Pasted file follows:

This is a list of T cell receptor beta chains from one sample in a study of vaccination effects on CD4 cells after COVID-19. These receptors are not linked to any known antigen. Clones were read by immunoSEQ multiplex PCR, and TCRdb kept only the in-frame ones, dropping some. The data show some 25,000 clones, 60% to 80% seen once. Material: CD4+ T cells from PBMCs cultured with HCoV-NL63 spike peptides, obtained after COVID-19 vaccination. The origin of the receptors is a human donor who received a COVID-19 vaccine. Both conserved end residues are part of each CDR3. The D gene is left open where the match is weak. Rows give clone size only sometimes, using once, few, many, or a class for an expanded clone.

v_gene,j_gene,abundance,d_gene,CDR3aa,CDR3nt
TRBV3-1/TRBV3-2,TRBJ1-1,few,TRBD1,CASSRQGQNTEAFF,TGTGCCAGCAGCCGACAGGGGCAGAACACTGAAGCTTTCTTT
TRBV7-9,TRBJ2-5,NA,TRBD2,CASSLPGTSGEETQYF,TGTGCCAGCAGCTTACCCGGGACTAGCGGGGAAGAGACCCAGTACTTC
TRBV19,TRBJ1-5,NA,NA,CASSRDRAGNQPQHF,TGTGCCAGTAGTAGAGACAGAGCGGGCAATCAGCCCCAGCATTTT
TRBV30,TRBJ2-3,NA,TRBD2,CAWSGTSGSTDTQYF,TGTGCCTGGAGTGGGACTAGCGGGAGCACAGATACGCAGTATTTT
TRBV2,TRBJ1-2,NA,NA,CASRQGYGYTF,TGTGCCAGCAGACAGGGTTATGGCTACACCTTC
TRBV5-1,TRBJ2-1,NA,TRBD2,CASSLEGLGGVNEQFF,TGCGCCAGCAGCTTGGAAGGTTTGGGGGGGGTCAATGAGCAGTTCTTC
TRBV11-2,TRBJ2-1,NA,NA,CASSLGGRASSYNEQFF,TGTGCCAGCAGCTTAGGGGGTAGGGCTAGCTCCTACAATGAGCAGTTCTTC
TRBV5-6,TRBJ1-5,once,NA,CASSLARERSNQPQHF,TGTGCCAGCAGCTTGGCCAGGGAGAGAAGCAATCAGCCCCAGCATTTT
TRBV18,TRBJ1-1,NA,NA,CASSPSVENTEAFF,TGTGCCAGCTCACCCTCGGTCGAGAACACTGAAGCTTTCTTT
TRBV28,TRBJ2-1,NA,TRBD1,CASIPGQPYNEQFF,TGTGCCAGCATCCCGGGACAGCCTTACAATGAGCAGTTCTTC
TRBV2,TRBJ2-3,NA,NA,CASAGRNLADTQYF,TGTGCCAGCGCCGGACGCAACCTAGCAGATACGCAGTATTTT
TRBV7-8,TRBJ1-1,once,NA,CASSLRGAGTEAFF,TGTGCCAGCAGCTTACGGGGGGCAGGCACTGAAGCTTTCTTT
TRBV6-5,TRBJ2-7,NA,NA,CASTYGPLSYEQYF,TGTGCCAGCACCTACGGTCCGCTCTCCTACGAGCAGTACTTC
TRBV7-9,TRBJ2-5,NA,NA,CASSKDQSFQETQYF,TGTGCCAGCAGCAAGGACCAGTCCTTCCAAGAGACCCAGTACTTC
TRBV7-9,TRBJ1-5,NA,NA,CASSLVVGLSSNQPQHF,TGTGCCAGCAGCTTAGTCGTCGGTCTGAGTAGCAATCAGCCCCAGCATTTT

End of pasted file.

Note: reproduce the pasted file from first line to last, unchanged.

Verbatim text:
This is a list of T cell receptor beta chains from one sample in a study of vaccination effects on CD4 cells after COVID-19. These receptors are not linked to any known antigen. Clones were read by immunoSEQ multiplex PCR, and TCRdb kept only the in-frame ones, dropping some. The data show some 25,000 clones, 60% to 80% seen once. Material: CD4+ T cells from PBMCs cultured with HCoV-NL63 spike peptides, obtained after COVID-19 vaccination. The origin of the receptors is a human donor who received a COVID-19 vaccine. Both conserved end residues are part of each CDR3. The D gene is left open where the match is weak. Rows give clone size only sometimes, using once, few, many, or a class for an expanded clone.

v_gene,j_gene,abundance,d_gene,CDR3aa,CDR3nt
TRBV3-1/TRBV3-2,TRBJ1-1,few,TRBD1,CASSRQGQNTEAFF,TGTGCCAGCAGCCGACAGGGGCAGAACACTGAAGCTTTCTTT
TRBV7-9,TRBJ2-5,NA,TRBD2,CASSLPGTSGEETQYF,TGTGCCAGCAGCTTACCCGGGACTAGCGGGGAAGAGACCCAGTACTTC
TRBV19,TRBJ1-5,NA,NA,CASSRDRAGNQPQHF,TGTGCCAGTAGTAGAGACAGAGCGGGCAATCAGCCCCAGCATTTT
TRBV30,TRBJ2-3,NA,TRBD2,CAWSGTSGSTDTQYF,TGTGCCTGGAGTGGGACTAGCGGGAGCACAGATACGCAGTATTTT
TRBV2,TRBJ1-2,NA,NA,CASRQGYGYTF,TGTGCCAGCAGACAGGGTTATGGCTACACCTTC
TRBV5-1,TRBJ2-1,NA,TRBD2,CASSLEGLGGVNEQFF,TGCGCCAGCAGCTTGGAAGGTTTGGGGGGGGTCAATGAGCAGTTCTTC
TRBV11-2,TRBJ2-1,NA,NA,CASSLGGRASSYNEQFF,TGTGCCAGCAGCTTAGGGGGTAGGGCTAGCTCCTACAATGAGCAGTTCTTC
TRBV5-6,TRBJ1-5,once,NA,CASSLARERSNQPQHF,TGTGCCAGCAGCTTGGCCAGGGAGAGAAGCAATCAGCCCCAGCATTTT
TRBV18,TRBJ1-1,NA,NA,CASSPSVENTEAFF,TGTGCCAGCTCACCCTCGGTCGAGAACACTGAAGCTTTCTTT
TRBV28,TRBJ2-1,NA,TRBD1,CASIPGQPYNEQFF,TGTGCCAGCATCCCGGGACAGCCTTACAATGAGCAGTTCTTC
TRBV2,TRBJ2-3,NA,NA,CASAGRNLADTQYF,TGTGCCAGCGCCGGACGCAACCTAGCAGATACGCAGTATTTT
TRBV7-8,TRBJ1-1,once,NA,CASSLRGAGTEAFF,TGTGCCAGCAGCTTACGGGGGGCAGGCACTGAAGCTTTCTTT
TRBV6-5,TRBJ2-7,NA,NA,CASTYGPLSYEQYF,TGTGCCAGCACCTACGGTCCGCTCTCCTACGAGCAGTACTTC
TRBV7-9,TRBJ2-5,NA,NA,CASSKDQSFQETQYF,TGTGCCAGCAGCAAGGACCAGTCCTTCCAAGAGACCCAGTACTTC
TRBV7-9,TRBJ1-5,NA,NA,CASSLVVGLSSNQPQHF,TGTGCCAGCAGCTTAGTCGTCGGTCTGAGTAGCAATCAGCCCCAGCATTTT